SEV Biblia, Chapter 4:5 Â¶ Y salió Jonás de la ciudad, y se asentó hacia el oriente de la ciudad, y se hizo allí una choza, y se sentó debajo de ella a la sombra, hasta ver qué sería de la ciudad.
Clarke's Bible Commentary - Jonah 4:5 Verse 5. So Jonah went out of the city] I believe this refers to what had already passed; and I therefore agree with Bp. Newcome, who translates, "Now Jonah HAD gone out of the city, and HAD sat," &c.; for there are many instances where verbs in the preterite form have this force, the w vau here turning the future into the preterite. And the passage is here to be understood thus: When he had delivered his message he left the city, and went and made himself a tent, or got under some shelter on the east side of the city, and there he was determined to remain till he should see what would become of the city. But when the forty days had expired, and he saw no evidence of the Divine wrath, he became angry, and expostulated with God as above. The fifth verse should be read in a parenthesis, or be considered as beginning the chapter.
John Gill's Bible Commentary Ver. 5. So Jonah went out of the city , etc.] Had not the inhabitants of it repented, he had done right to go out of it, and shake the dust of his feet against it; or, in such a case, had he gone out of it, as Lot out of Sodom, when just going to be overthrown; but Jonah went out in a sullen fit, because it was to be spared; though some render the words, “now Jonah had gone out of the city” f73 ; that is, before all this passed, recorded in the preceding verses; and so Aben Ezra observes, that the Scripture returns here to make mention of the affairs of Jonah, and what happened before the accomplishment of the forty days: and sat on the east side of the city ; where he might have very probably a good sight of it; and which lay the reverse of the road to his own country; that, if the inhabitants should pursue him, they would miss of him; which some suppose he might be in fear of, should their city be destroyed: and there made him a booth ; of the boughs of trees, which he erected, not to continue in, but for a short time, expecting in a few days the issue of his prediction: and sat under it in the shadow ; to shelter him from the heat of the sun: till he might see what would become of the city ; or, “what would be done in” it, or “with” it f74 ; if this was after he knew that the Lord had repented of the evil he threatened, and was disposed to show mercy to the city; and which, as Kimchi thinks, was revealed to him by the spirit of prophecy; then he sat here, expecting the repentance of the Ninevites would be a short lived one; be like the goodness of Ephraim and Judah, as the morning cloud, and early dew that passes away; and that then God would change his dispensations towards them again, as he had done; or however he might expect, that though the city was not totally overthrown, yet that there would be something done; some lesser judgment fall upon them, as a token of the divine displeasure, and which might save his credit as a prophet Ver. 6 . And the Lord God prepared a gourd , etc.] So the Septuagint render the word; but some say that a worm will not touch that; Jerom renders it an ivy; but neither the gourd nor that rise upwards without some props to support them. The Hebrew word is “kikaion”, the same with the “kiki”, or “cici”, of Herodotus f75 , Dioscorides f76 , Strabo f77 , and Pliny f78 ; a plant frequent in Egypt, of which the Egyptians made an oil; hence the Talmudists make mention of the oil of “kik”, which Reshlakish says is the “kikaion” of Jonah; and which is the same that the Arabians call “alcheroa” or “alcherva”, according to Samuel ben Hophni f80 , Maimonides f81 , Bartenora f82 , and Jerom f83 ; and which is well known to be the “ricinus”, or “palma Christi”; and which, by the description of it, according to all the above writers, bids fairest to be here intended; it rising up to the height of a tree, an olive tree, having very large broad leaves, like those of vines, or of plantain; and springing up suddenly, as Pliny says it does in Spain; and Clusius affirms he saw at the straits of Gibraltar a ricinus of the thickness of a man, and of the height of three men; and Bellonius, who travelled through Syria and Palestine, saw one in Crete of the size of a tree; and Dietericus f85 , who relates the above, says he saw himself, in a garden at Leyden, well furnished and enriched with exotic plants, an American ricinus, the stalk of which was hollow, weak, and soft, and the leaves almost a foot and a half; and which Adolphus Vorstius, he adds, took to be the same which Jonah had for a shade; with which agrees what Dioscorides says, that there is a sort of it which grows large like a tree, and as high as a fig tree; the leaves of it are like those of a palm tree, though broader, smoother, and blacker; the branches and trunk of it are hollow like a reed: and what may seem more to confirm this is, that a certain number of grains of the seed of the ricinus very much provoke vomiting; which, if true, as Marinus observes, the word here used may be derived from awq , which signifies to vomit; from whence is the word ayq , vomiting; and the first radical being here doubled may increase the signification, and show it to be a great emetic; and the like virtue of the ricinus is observed by others f88 . Jerom allegorizes it of the ceremonial law, under the shadow of which Israel dwelt for a while; and then was abrogated by Christ, who says he was a worm, and no man: but it is better to apply it to outward mercies and earthly enjoyments, which like this plant spring out of the earth, and have their root in it, and are of the nature of it, and therefore minded by earthly and carnal men above all others; they are thin, slight, and slender things; there is no solidity and substance in them, like the kiki, whose stalk is hollow as a reed, as Dioscorides says; they are light and empty things, vanity and vexation of spirit; spring up suddenly sometimes, and are gone as soon; some men come to riches and honour at once, and rise up to a very great pitch of both, and quickly fall into poverty and disgrace again; for these are very uncertain perishing things, like this herb or plant, or even as grass, which soon withers away. They are indeed of God, who is the Father of mercies, and are the gifts of his providence, and not the merit of men; they are disposed of according to his will, and “prepared” by him in his purposes, and given forth according to them, and in his covenant to his own special people, and are to them blessings indeed: and made [it] to come up over Jonah ; over his head, as follows; and it may be over the booth he had built, which was become in a manner useless; the leaves of the boughs of which it was made being withered with the heat of the sun; it came over him so as to cover him all over; which may denote both the necessity of outward mercies, as food and raiment, which the Lord knows his people have need of; and the sufficiency of them he grants, with which they should be content: that it might be a shadow over his head, to deliver him from his grief ; either from the vexation of mind at the repentance of the Ninevites, and the mercy shown them; this being a refreshment unto him, and which he might take as a new token of the Lord’s favourable regard to him, after the offence he had given him, and gentle reproof for it; or from the headache, with which he was thought to have been afflicted, through his vexation; or by the heat of the sun; or rather it was to shelter him from the heat of the sun, and the distress that gave him: so outward mercies, like a reviving and refreshing shadow, exhilarate the spirits, and are a defence against the injuries and insults of men, and a preservative from the grief and distress which poverty brings with it: so Jonah was exceeding glad of the gourd ; or, “rejoiced with a great joy” f89 ; he was excessively and above measure glad of it, because of its usefulness to him: outward mercies are what we should be thankful for; and it is good for men to rejoice in their labours, and enjoy the good of them; to eat their bread with a merry heart and cheerfulness; but should not be elevated with them beyond measure, lifted up with pride, and boast and glory of them, and rejoice in such boastings, which is evil; or rejoice in them as their portion, placing their happiness therein, which is to rejoice in a thing of naught; or to overrate mercies, and show more affection for them than for God himself, the giver of them, who only should be our “exceeding joy”; and, when this is the case, it is much if they are not quickly taken away, as Jonah’s gourd was, as follows:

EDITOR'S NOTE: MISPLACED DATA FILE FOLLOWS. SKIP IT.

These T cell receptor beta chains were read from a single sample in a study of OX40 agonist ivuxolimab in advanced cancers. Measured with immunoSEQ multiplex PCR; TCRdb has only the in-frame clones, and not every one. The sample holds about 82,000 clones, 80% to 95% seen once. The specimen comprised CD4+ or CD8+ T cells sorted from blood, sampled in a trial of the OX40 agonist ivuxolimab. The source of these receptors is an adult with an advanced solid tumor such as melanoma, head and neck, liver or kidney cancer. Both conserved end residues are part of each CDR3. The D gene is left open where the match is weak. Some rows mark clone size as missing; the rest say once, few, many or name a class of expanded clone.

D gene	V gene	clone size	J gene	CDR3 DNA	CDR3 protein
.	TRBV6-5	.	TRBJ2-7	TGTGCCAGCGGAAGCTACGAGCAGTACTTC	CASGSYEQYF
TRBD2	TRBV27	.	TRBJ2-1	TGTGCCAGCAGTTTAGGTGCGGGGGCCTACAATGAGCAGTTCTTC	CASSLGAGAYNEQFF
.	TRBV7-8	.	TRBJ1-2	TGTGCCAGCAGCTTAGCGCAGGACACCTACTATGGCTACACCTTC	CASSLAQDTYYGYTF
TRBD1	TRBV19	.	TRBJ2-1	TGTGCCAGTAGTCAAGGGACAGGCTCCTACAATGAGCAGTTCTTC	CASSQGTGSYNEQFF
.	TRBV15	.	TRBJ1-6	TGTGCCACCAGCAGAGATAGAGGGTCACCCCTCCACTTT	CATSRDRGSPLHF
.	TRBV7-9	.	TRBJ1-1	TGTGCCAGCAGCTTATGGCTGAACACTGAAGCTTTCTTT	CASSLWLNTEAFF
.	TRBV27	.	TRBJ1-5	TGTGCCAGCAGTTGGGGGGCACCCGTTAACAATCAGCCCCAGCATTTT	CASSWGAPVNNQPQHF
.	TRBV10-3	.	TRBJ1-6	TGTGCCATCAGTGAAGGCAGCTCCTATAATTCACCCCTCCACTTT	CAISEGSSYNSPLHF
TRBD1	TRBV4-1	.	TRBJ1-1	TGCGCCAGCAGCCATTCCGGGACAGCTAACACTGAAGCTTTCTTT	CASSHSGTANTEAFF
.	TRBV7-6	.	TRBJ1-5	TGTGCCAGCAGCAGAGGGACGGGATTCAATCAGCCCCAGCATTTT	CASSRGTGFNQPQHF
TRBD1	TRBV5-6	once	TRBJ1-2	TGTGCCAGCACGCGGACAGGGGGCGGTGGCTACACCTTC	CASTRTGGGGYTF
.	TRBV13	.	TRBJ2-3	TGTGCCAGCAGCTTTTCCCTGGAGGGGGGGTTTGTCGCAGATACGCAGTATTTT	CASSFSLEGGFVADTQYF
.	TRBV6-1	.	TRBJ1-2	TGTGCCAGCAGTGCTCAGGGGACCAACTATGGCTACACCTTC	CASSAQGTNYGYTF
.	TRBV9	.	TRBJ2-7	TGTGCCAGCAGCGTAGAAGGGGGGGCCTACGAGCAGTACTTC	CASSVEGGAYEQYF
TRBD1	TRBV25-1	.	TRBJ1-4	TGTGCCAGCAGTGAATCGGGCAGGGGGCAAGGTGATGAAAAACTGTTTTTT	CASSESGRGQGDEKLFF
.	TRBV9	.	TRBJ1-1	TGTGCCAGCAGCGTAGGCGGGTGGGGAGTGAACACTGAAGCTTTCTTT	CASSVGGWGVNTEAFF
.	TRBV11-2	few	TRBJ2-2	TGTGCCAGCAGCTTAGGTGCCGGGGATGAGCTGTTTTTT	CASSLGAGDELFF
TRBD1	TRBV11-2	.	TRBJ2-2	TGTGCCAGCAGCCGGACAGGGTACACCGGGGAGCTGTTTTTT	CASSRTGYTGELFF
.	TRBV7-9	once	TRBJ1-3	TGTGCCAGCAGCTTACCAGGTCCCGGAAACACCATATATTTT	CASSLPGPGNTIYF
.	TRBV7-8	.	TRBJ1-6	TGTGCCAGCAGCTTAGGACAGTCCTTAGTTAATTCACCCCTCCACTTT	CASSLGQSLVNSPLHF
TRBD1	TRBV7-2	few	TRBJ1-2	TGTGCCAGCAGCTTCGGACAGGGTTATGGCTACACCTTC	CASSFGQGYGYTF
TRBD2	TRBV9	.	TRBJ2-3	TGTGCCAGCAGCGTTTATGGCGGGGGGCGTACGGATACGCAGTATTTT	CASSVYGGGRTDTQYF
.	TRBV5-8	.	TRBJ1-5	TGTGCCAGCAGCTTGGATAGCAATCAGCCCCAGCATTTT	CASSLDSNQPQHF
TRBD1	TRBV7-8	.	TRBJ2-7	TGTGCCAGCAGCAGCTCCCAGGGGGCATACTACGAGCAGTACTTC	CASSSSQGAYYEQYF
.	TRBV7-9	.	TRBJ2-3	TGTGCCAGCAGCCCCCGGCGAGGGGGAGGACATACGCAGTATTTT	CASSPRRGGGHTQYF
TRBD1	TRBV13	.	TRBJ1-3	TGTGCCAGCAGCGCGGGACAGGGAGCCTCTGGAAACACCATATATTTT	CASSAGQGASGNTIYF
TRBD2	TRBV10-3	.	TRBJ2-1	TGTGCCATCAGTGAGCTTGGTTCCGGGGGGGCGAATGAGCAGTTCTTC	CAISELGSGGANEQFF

Matthew Henry Commentary Verses 5-11 - Jonah went out of the city, yet remained near at hand, as if he expected and desired its overthrow. Those who have fretful, uneas spirits, often make troubles for themselves, that they may still have something to complain of. See how tender God is of his people in their afflictions, even though they are foolish and froward. A thing small i itself, yet coming seasonably, may be a valuable blessing. A gourd in the right place may do us more service than a cedar. The leas creatures may be great plagues, or great comforts, as God is pleased to make them. Persons of strong passions are apt to be cast down with an trifle that crosses them, or to be lifted up with a trifle that please them. See what our creature-comforts are, and what we may expect the to be; they are withering things. A small worm at the root destroys large gourd: our gourds wither, and we know not what is the cause Perhaps creature-comforts are continued to us, but are made bitter; the creature is continued, but the comfort is gone. God prepared a wind to make Jonah feel the want of the gourd. It is just that those who love to complain, should never be left without something to complain of When afflicting providences take away relations, possessions, an enjoyments, we must not be angry at God. What should especially silenc discontent, is, that when our gourd is gone, our God is not gone. Sin and death are very dreadful, yet Jonah, in his heat, makes light of both. One soul is of more value than the whole world; surely then on soul is of more value than many gourds: we should have more concern for our own and others' precious souls, than for the riches and enjoyment of this world. It is a great encouragement to hope we shall find merc with the Lord, that he is ready to show mercy. And murmurers shall be made to understand, that how willing soever they are to keep the Divin grace to themselves and those of their own way, there is one Lord ove all, who is rich in mercy to all that call upon him. Do we wonder a the forbearance of God towards his perverse servant? Let us study ou own hearts and ways; let us not forget our own ingratitude an obstinacy; and let us be astonished at God's patience towards us __________________________________________________________________
Original Hebrew ויצא 3318 יונה 3124 מן 4480 העיר 5892 וישׁב 3427 מקדם 6924 לעיר 5892 ויעשׂ 6213 לו שׁם 8033 סכה 5521 וישׁב 3427 תחתיה 8478 בצל 6738 עד 5704 אשׁר 834 יראה 7200 מה 4100 יהיה 1961 בעיר׃ 5892